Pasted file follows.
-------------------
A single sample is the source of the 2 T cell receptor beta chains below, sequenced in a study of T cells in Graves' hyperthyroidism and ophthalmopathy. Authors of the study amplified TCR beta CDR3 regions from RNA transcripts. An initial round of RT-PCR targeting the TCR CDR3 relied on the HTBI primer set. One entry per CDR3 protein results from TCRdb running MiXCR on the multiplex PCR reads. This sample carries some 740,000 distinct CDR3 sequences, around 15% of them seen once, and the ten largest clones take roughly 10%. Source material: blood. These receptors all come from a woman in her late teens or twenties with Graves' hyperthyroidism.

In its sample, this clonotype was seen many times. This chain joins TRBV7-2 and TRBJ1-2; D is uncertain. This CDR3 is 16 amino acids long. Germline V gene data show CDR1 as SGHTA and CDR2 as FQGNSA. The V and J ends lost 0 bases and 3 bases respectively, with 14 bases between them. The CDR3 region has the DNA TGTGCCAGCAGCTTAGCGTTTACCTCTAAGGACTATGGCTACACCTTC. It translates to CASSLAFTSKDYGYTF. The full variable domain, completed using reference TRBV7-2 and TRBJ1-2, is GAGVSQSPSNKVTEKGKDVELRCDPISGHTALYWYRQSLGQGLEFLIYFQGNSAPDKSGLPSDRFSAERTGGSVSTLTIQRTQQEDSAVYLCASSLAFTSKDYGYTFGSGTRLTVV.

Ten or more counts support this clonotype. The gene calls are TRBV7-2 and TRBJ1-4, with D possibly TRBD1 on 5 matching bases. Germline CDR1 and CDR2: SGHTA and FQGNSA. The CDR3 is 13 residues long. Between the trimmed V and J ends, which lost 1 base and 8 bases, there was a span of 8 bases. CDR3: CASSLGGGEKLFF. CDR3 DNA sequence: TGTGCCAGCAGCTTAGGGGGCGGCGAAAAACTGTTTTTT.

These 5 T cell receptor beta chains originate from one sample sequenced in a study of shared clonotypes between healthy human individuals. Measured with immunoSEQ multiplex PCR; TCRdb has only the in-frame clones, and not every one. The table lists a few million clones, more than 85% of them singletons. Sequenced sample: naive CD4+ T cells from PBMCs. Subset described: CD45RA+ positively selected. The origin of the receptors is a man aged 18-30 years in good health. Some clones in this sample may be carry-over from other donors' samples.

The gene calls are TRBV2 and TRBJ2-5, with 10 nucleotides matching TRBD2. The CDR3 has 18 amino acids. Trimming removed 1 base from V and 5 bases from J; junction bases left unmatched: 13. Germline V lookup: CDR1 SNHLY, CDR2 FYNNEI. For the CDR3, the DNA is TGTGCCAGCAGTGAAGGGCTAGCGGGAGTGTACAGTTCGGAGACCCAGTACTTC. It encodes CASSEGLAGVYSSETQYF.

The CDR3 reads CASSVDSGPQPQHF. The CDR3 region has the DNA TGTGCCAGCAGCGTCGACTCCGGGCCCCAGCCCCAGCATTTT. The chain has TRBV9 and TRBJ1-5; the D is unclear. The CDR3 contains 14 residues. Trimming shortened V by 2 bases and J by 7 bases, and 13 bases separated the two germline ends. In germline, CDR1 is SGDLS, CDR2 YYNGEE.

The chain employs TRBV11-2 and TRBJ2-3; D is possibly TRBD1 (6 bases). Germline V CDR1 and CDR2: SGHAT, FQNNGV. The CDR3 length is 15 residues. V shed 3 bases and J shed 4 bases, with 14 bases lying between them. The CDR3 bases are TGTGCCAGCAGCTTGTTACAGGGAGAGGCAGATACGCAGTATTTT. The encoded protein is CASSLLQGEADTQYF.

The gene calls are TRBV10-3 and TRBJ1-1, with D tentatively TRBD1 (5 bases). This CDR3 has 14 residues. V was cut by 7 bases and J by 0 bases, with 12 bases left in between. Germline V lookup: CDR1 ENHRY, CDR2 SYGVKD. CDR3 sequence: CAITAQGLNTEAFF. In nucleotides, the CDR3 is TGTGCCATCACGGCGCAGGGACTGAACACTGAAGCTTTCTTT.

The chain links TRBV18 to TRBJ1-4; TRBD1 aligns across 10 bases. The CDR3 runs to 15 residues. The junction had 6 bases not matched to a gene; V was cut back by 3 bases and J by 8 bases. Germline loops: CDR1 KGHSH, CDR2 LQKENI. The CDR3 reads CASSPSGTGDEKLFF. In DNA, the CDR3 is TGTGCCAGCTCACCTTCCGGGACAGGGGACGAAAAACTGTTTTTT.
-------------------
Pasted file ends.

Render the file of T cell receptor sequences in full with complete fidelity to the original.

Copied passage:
A single sample is the source of the 2 T cell receptor beta chains below, sequenced in a study of T cells in Graves' hyperthyroidism and ophthalmopathy. Authors of the study amplified TCR beta CDR3 regions from RNA transcripts. An initial round of RT-PCR targeting the TCR CDR3 relied on the HTBI primer set. One entry per CDR3 protein results from TCRdb running MiXCR on the multiplex PCR reads. This sample carries some 740,000 distinct CDR3 sequences, around 15% of them seen once, and the ten largest clones take roughly 10%. Source material: blood. These receptors all come from a woman in her late teens or twenties with Graves' hyperthyroidism.

In its sample, this clonotype was seen many times. This chain joins TRBV7-2 and TRBJ1-2; D is uncertain. This CDR3 is 16 amino acids long. Germline V gene data show CDR1 as SGHTA and CDR2 as FQGNSA. The V and J ends lost 0 bases and 3 bases respectively, with 14 bases between them. The CDR3 region has the DNA TGTGCCAGCAGCTTAGCGTTTACCTCTAAGGACTATGGCTACACCTTC. It translates to CASSLAFTSKDYGYTF. The full variable domain, completed using reference TRBV7-2 and TRBJ1-2, is GAGVSQSPSNKVTEKGKDVELRCDPISGHTALYWYRQSLGQGLEFLIYFQGNSAPDKSGLPSDRFSAERTGGSVSTLTIQRTQQEDSAVYLCASSLAFTSKDYGYTFGSGTRLTVV.

Ten or more counts support this clonotype. The gene calls are TRBV7-2 and TRBJ1-4, with D possibly TRBD1 on 5 matching bases. Germline CDR1 and CDR2: SGHTA and FQGNSA. The CDR3 is 13 residues long. Between the trimmed V and J ends, which lost 1 base and 8 bases, there was a span of 8 bases. CDR3: CASSLGGGEKLFF. CDR3 DNA sequence: TGTGCCAGCAGCTTAGGGGGCGGCGAAAAACTGTTTTTT.

These 5 T cell receptor beta chains originate from one sample sequenced in a study of shared clonotypes between healthy human individuals. Measured with immunoSEQ multiplex PCR; TCRdb has only the in-frame clones, and not every one. The table lists a few million clones, more than 85% of them singletons. Sequenced sample: naive CD4+ T cells from PBMCs. Subset described: CD45RA+ positively selected. The origin of the receptors is a man aged 18-30 years in good health. Some clones in this sample may be carry-over from other donors' samples.

The gene calls are TRBV2 and TRBJ2-5, with 10 nucleotides matching TRBD2. The CDR3 has 18 amino acids. Trimming removed 1 base from V and 5 bases from J; junction bases left unmatched: 13. Germline V lookup: CDR1 SNHLY, CDR2 FYNNEI. For the CDR3, the DNA is TGTGCCAGCAGTGAAGGGCTAGCGGGAGTGTACAGTTCGGAGACCCAGTACTTC. It encodes CASSEGLAGVYSSETQYF.

The CDR3 reads CASSVDSGPQPQHF. The CDR3 region has the DNA TGTGCCAGCAGCGTCGACTCCGGGCCCCAGCCCCAGCATTTT. The chain has TRBV9 and TRBJ1-5; the D is unclear. The CDR3 contains 14 residues. Trimming shortened V by 2 bases and J by 7 bases, and 13 bases separated the two germline ends. In germline, CDR1 is SGDLS, CDR2 YYNGEE.

The chain employs TRBV11-2 and TRBJ2-3; D is possibly TRBD1 (6 bases). Germline V CDR1 and CDR2: SGHAT, FQNNGV. The CDR3 length is 15 residues. V shed 3 bases and J shed 4 bases, with 14 bases lying between them. The CDR3 bases are TGTGCCAGCAGCTTGTTACAGGGAGAGGCAGATACGCAGTATTTT. The encoded protein is CASSLLQGEADTQYF.

The gene calls are TRBV10-3 and TRBJ1-1, with D tentatively TRBD1 (5 bases). This CDR3 has 14 residues. V was cut by 7 bases and J by 0 bases, with 12 bases left in between. Germline V lookup: CDR1 ENHRY, CDR2 SYGVKD. CDR3 sequence: CAITAQGLNTEAFF. In nucleotides, the CDR3 is TGTGCCATCACGGCGCAGGGACTGAACACTGAAGCTTTCTTT.

The chain links TRBV18 to TRBJ1-4; TRBD1 aligns across 10 bases. The CDR3 runs to 15 residues. The junction had 6 bases not matched to a gene; V was cut back by 3 bases and J by 8 bases. Germline loops: CDR1 KGHSH, CDR2 LQKENI. The CDR3 reads CASSPSGTGDEKLFF. In DNA, the CDR3 is TGTGCCAGCTCACCTTCCGGGACAGGGGACGAAAAACTGTTTTTT.